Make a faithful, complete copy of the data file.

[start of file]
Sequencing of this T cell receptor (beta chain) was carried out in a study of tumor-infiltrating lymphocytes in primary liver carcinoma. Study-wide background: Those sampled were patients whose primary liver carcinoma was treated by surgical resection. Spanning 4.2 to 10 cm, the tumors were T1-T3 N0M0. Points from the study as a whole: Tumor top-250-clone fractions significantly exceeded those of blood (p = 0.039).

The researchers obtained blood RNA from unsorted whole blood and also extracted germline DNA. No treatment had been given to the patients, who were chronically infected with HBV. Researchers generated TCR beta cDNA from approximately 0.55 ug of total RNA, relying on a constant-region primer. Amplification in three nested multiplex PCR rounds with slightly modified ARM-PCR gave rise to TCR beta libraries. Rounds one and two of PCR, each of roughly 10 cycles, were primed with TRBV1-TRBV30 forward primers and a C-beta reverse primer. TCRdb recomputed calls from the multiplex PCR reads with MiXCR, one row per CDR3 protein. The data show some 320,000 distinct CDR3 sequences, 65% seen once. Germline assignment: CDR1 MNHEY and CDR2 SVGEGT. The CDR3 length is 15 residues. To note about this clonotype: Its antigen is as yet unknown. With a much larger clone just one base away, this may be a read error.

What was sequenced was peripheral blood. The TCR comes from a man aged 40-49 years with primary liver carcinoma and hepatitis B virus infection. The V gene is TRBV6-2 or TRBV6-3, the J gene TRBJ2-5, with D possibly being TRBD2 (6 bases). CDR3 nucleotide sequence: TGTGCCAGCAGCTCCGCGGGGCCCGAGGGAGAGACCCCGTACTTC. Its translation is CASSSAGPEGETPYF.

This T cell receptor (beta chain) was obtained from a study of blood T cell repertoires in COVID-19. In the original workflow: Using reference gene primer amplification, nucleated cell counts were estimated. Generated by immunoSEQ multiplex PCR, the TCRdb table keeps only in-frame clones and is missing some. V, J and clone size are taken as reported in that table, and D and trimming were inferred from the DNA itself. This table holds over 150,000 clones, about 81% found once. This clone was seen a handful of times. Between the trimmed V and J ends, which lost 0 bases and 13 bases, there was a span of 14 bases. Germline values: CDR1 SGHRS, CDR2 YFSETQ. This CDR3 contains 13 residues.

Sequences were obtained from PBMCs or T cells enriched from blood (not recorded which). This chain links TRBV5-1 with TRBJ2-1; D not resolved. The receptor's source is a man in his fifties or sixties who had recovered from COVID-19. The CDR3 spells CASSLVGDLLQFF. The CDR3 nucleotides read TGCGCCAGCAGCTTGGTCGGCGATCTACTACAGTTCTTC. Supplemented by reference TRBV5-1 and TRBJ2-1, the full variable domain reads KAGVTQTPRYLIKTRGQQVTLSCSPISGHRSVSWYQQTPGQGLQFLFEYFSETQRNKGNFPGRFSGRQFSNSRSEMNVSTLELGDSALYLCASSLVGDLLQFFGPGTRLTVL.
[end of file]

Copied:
Sequencing of this T cell receptor (beta chain) was carried out in a study of tumor-infiltrating lymphocytes in primary liver carcinoma. Study-wide background: Those sampled were patients whose primary liver carcinoma was treated by surgical resection. Spanning 4.2 to 10 cm, the tumors were T1-T3 N0M0. Points from the study as a whole: Tumor top-250-clone fractions significantly exceeded those of blood (p = 0.039).

The researchers obtained blood RNA from unsorted whole blood and also extracted germline DNA. No treatment had been given to the patients, who were chronically infected with HBV. Researchers generated TCR beta cDNA from approximately 0.55 ug of total RNA, relying on a constant-region primer. Amplification in three nested multiplex PCR rounds with slightly modified ARM-PCR gave rise to TCR beta libraries. Rounds one and two of PCR, each of roughly 10 cycles, were primed with TRBV1-TRBV30 forward primers and a C-beta reverse primer. TCRdb recomputed calls from the multiplex PCR reads with MiXCR, one row per CDR3 protein. The data show some 320,000 distinct CDR3 sequences, 65% seen once. Germline assignment: CDR1 MNHEY and CDR2 SVGEGT. The CDR3 length is 15 residues. To note about this clonotype: Its antigen is as yet unknown. With a much larger clone just one base away, this may be a read error.

What was sequenced was peripheral blood. The TCR comes from a man aged 40-49 years with primary liver carcinoma and hepatitis B virus infection. The V gene is TRBV6-2 or TRBV6-3, the J gene TRBJ2-5, with D possibly being TRBD2 (6 bases). CDR3 nucleotide sequence: TGTGCCAGCAGCTCCGCGGGGCCCGAGGGAGAGACCCCGTACTTC. Its translation is CASSSAGPEGETPYF.

This T cell receptor (beta chain) was obtained from a study of blood T cell repertoires in COVID-19. In the original workflow: Using reference gene primer amplification, nucleated cell counts were estimated. Generated by immunoSEQ multiplex PCR, the TCRdb table keeps only in-frame clones and is missing some. V, J and clone size are taken as reported in that table, and D and trimming were inferred from the DNA itself. This table holds over 150,000 clones, about 81% found once. This clone was seen a handful of times. Between the trimmed V and J ends, which lost 0 bases and 13 bases, there was a span of 14 bases. Germline values: CDR1 SGHRS, CDR2 YFSETQ. This CDR3 contains 13 residues.

Sequences were obtained from PBMCs or T cells enriched from blood (not recorded which). This chain links TRBV5-1 with TRBJ2-1; D not resolved. The receptor's source is a man in his fifties or sixties who had recovered from COVID-19. The CDR3 spells CASSLVGDLLQFF. The CDR3 nucleotides read TGCGCCAGCAGCTTGGTCGGCGATCTACTACAGTTCTTC. Supplemented by reference TRBV5-1 and TRBJ2-1, the full variable domain reads KAGVTQTPRYLIKTRGQQVTLSCSPISGHRSVSWYQQTPGQGLQFLFEYFSETQRNKGNFPGRFSGRQFSNSRSEMNVSTLELGDSALYLCASSLVGDLLQFFGPGTRLTVL.